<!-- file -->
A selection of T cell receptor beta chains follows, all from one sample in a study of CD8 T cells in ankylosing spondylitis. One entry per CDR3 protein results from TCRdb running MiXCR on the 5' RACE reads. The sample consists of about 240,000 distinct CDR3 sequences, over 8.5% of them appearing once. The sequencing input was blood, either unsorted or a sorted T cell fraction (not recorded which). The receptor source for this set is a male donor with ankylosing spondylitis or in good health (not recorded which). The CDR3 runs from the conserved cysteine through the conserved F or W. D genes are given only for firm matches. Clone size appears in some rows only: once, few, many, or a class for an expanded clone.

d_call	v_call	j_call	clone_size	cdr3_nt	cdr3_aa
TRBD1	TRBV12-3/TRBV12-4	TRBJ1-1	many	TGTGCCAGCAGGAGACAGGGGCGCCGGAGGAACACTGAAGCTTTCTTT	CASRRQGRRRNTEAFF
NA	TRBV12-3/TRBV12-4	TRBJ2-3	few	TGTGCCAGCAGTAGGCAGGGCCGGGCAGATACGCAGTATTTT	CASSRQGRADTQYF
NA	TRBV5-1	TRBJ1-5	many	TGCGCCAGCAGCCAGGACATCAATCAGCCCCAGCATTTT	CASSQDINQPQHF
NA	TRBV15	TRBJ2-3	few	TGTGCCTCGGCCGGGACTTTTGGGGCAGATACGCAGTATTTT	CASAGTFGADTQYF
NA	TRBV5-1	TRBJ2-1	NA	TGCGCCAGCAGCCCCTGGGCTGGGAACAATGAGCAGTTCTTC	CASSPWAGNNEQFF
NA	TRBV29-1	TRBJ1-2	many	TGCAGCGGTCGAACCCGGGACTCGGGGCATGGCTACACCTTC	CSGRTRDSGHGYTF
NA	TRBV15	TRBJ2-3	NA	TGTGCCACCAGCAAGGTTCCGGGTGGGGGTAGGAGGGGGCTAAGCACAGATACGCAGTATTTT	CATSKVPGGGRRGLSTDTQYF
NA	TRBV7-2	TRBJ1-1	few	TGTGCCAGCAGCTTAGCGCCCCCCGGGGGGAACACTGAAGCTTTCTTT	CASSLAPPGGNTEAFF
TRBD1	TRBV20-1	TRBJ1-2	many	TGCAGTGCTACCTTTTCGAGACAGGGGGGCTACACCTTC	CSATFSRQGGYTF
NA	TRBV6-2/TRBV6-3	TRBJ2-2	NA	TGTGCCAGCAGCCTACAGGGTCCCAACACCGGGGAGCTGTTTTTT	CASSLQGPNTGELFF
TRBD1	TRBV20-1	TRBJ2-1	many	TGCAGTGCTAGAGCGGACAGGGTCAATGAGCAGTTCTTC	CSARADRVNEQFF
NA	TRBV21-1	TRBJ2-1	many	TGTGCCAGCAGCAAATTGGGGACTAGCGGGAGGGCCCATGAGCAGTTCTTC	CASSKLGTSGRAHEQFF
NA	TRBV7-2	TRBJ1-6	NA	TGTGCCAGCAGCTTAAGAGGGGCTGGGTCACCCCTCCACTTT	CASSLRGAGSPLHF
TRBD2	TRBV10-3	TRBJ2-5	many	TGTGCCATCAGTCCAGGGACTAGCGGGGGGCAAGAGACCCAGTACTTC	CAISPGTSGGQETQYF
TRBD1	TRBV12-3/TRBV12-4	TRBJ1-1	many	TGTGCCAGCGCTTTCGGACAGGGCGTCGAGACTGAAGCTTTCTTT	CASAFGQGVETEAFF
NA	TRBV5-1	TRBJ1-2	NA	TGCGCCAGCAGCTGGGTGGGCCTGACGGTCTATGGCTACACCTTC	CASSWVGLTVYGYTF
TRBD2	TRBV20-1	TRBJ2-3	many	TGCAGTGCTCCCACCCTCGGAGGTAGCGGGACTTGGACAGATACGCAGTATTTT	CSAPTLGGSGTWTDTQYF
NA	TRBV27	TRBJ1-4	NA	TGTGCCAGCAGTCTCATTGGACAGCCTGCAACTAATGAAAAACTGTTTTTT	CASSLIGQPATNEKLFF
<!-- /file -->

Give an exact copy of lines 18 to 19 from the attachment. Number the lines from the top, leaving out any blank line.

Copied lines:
NA	TRBV5-1	TRBJ1-2	NA	TGCGCCAGCAGCTGGGTGGGCCTGACGGTCTATGGCTACACCTTC	CASSWVGLTVYGYTF
TRBD2	TRBV20-1	TRBJ2-3	many	TGCAGTGCTCCCACCCTCGGAGGTAGCGGGACTTGGACAGATACGCAGTATTTT	CSAPTLGGSGTWTDTQYF